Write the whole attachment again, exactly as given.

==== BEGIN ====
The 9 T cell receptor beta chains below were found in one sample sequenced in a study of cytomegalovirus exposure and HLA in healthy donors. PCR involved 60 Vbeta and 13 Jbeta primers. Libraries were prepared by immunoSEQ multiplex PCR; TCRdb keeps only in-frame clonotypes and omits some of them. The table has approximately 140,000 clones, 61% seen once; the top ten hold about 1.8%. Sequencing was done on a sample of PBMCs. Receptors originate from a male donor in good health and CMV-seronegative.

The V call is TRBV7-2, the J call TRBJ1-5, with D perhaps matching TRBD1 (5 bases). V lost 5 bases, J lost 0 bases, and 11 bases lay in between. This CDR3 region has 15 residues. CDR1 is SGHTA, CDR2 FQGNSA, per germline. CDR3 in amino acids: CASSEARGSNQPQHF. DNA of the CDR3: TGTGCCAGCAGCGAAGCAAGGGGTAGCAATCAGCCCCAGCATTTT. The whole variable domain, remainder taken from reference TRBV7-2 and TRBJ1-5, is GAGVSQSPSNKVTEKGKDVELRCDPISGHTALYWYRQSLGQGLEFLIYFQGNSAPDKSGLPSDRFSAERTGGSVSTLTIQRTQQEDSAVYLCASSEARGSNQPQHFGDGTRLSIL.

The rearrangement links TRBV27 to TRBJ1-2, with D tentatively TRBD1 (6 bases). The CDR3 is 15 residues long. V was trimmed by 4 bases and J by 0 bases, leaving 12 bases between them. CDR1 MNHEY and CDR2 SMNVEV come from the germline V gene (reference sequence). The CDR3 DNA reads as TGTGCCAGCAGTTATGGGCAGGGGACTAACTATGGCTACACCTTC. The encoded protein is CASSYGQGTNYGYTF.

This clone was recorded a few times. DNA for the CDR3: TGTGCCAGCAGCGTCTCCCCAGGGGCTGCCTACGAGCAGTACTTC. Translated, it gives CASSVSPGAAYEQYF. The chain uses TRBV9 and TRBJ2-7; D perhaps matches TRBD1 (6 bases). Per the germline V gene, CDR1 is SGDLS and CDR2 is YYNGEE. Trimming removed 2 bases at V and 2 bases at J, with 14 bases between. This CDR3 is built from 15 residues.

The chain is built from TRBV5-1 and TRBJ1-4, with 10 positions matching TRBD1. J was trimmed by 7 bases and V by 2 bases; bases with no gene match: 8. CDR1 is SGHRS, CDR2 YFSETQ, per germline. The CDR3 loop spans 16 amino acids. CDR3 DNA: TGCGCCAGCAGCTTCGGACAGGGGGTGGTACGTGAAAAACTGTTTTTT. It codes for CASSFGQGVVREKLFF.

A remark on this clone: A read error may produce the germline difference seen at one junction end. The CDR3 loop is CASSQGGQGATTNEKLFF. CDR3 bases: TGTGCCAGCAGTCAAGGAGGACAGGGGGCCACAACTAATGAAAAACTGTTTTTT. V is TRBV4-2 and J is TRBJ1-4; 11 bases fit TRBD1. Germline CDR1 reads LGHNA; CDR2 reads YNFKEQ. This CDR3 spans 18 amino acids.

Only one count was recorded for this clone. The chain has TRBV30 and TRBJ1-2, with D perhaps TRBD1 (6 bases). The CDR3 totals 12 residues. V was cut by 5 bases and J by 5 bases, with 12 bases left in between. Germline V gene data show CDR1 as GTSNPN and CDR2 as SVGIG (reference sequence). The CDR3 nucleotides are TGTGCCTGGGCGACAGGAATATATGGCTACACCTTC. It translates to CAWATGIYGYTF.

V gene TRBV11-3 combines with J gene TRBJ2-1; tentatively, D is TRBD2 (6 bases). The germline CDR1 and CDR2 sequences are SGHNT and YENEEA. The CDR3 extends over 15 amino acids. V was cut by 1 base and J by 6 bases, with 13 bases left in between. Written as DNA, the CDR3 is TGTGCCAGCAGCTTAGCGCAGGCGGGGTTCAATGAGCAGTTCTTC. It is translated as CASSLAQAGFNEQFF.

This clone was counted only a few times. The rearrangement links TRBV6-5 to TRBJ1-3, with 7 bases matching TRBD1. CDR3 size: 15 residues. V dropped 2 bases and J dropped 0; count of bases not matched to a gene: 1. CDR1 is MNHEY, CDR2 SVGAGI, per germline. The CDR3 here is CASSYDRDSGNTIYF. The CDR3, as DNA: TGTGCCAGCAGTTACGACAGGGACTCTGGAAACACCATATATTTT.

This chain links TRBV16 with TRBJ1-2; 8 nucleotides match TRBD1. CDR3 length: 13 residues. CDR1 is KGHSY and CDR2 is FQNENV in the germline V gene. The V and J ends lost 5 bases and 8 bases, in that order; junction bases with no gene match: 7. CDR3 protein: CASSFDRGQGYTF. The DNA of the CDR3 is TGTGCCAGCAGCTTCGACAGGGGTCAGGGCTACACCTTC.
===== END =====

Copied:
The 9 T cell receptor beta chains below were found in one sample sequenced in a study of cytomegalovirus exposure and HLA in healthy donors. PCR involved 60 Vbeta and 13 Jbeta primers. Libraries were prepared by immunoSEQ multiplex PCR; TCRdb keeps only in-frame clonotypes and omits some of them. The table has approximately 140,000 clones, 61% seen once; the top ten hold about 1.8%. Sequencing was done on a sample of PBMCs. Receptors originate from a male donor in good health and CMV-seronegative.

The V call is TRBV7-2, the J call TRBJ1-5, with D perhaps matching TRBD1 (5 bases). V lost 5 bases, J lost 0 bases, and 11 bases lay in between. This CDR3 region has 15 residues. CDR1 is SGHTA, CDR2 FQGNSA, per germline. CDR3 in amino acids: CASSEARGSNQPQHF. DNA of the CDR3: TGTGCCAGCAGCGAAGCAAGGGGTAGCAATCAGCCCCAGCATTTT. The whole variable domain, remainder taken from reference TRBV7-2 and TRBJ1-5, is GAGVSQSPSNKVTEKGKDVELRCDPISGHTALYWYRQSLGQGLEFLIYFQGNSAPDKSGLPSDRFSAERTGGSVSTLTIQRTQQEDSAVYLCASSEARGSNQPQHFGDGTRLSIL.

The rearrangement links TRBV27 to TRBJ1-2, with D tentatively TRBD1 (6 bases). The CDR3 is 15 residues long. V was trimmed by 4 bases and J by 0 bases, leaving 12 bases between them. CDR1 MNHEY and CDR2 SMNVEV come from the germline V gene (reference sequence). The CDR3 DNA reads as TGTGCCAGCAGTTATGGGCAGGGGACTAACTATGGCTACACCTTC. The encoded protein is CASSYGQGTNYGYTF.

This clone was recorded a few times. DNA for the CDR3: TGTGCCAGCAGCGTCTCCCCAGGGGCTGCCTACGAGCAGTACTTC. Translated, it gives CASSVSPGAAYEQYF. The chain uses TRBV9 and TRBJ2-7; D perhaps matches TRBD1 (6 bases). Per the germline V gene, CDR1 is SGDLS and CDR2 is YYNGEE. Trimming removed 2 bases at V and 2 bases at J, with 14 bases between. This CDR3 is built from 15 residues.

The chain is built from TRBV5-1 and TRBJ1-4, with 10 positions matching TRBD1. J was trimmed by 7 bases and V by 2 bases; bases with no gene match: 8. CDR1 is SGHRS, CDR2 YFSETQ, per germline. The CDR3 loop spans 16 amino acids. CDR3 DNA: TGCGCCAGCAGCTTCGGACAGGGGGTGGTACGTGAAAAACTGTTTTTT. It codes for CASSFGQGVVREKLFF.

A remark on this clone: A read error may produce the germline difference seen at one junction end. The CDR3 loop is CASSQGGQGATTNEKLFF. CDR3 bases: TGTGCCAGCAGTCAAGGAGGACAGGGGGCCACAACTAATGAAAAACTGTTTTTT. V is TRBV4-2 and J is TRBJ1-4; 11 bases fit TRBD1. Germline CDR1 reads LGHNA; CDR2 reads YNFKEQ. This CDR3 spans 18 amino acids.

Only one count was recorded for this clone. The chain has TRBV30 and TRBJ1-2, with D perhaps TRBD1 (6 bases). The CDR3 totals 12 residues. V was cut by 5 bases and J by 5 bases, with 12 bases left in between. Germline V gene data show CDR1 as GTSNPN and CDR2 as SVGIG (reference sequence). The CDR3 nucleotides are TGTGCCTGGGCGACAGGAATATATGGCTACACCTTC. It translates to CAWATGIYGYTF.

V gene TRBV11-3 combines with J gene TRBJ2-1; tentatively, D is TRBD2 (6 bases). The germline CDR1 and CDR2 sequences are SGHNT and YENEEA. The CDR3 extends over 15 amino acids. V was cut by 1 base and J by 6 bases, with 13 bases left in between. Written as DNA, the CDR3 is TGTGCCAGCAGCTTAGCGCAGGCGGGGTTCAATGAGCAGTTCTTC. It is translated as CASSLAQAGFNEQFF.

This clone was counted only a few times. The rearrangement links TRBV6-5 to TRBJ1-3, with 7 bases matching TRBD1. CDR3 size: 15 residues. V dropped 2 bases and J dropped 0; count of bases not matched to a gene: 1. CDR1 is MNHEY, CDR2 SVGAGI, per germline. The CDR3 here is CASSYDRDSGNTIYF. The CDR3, as DNA: TGTGCCAGCAGTTACGACAGGGACTCTGGAAACACCATATATTTT.

This chain links TRBV16 with TRBJ1-2; 8 nucleotides match TRBD1. CDR3 length: 13 residues. CDR1 is KGHSY and CDR2 is FQNENV in the germline V gene. The V and J ends lost 5 bases and 8 bases, in that order; junction bases with no gene match: 7. CDR3 protein: CASSFDRGQGYTF. The DNA of the CDR3 is TGTGCCAGCAGCTTCGACAGGGGTCAGGGCTACACCTTC.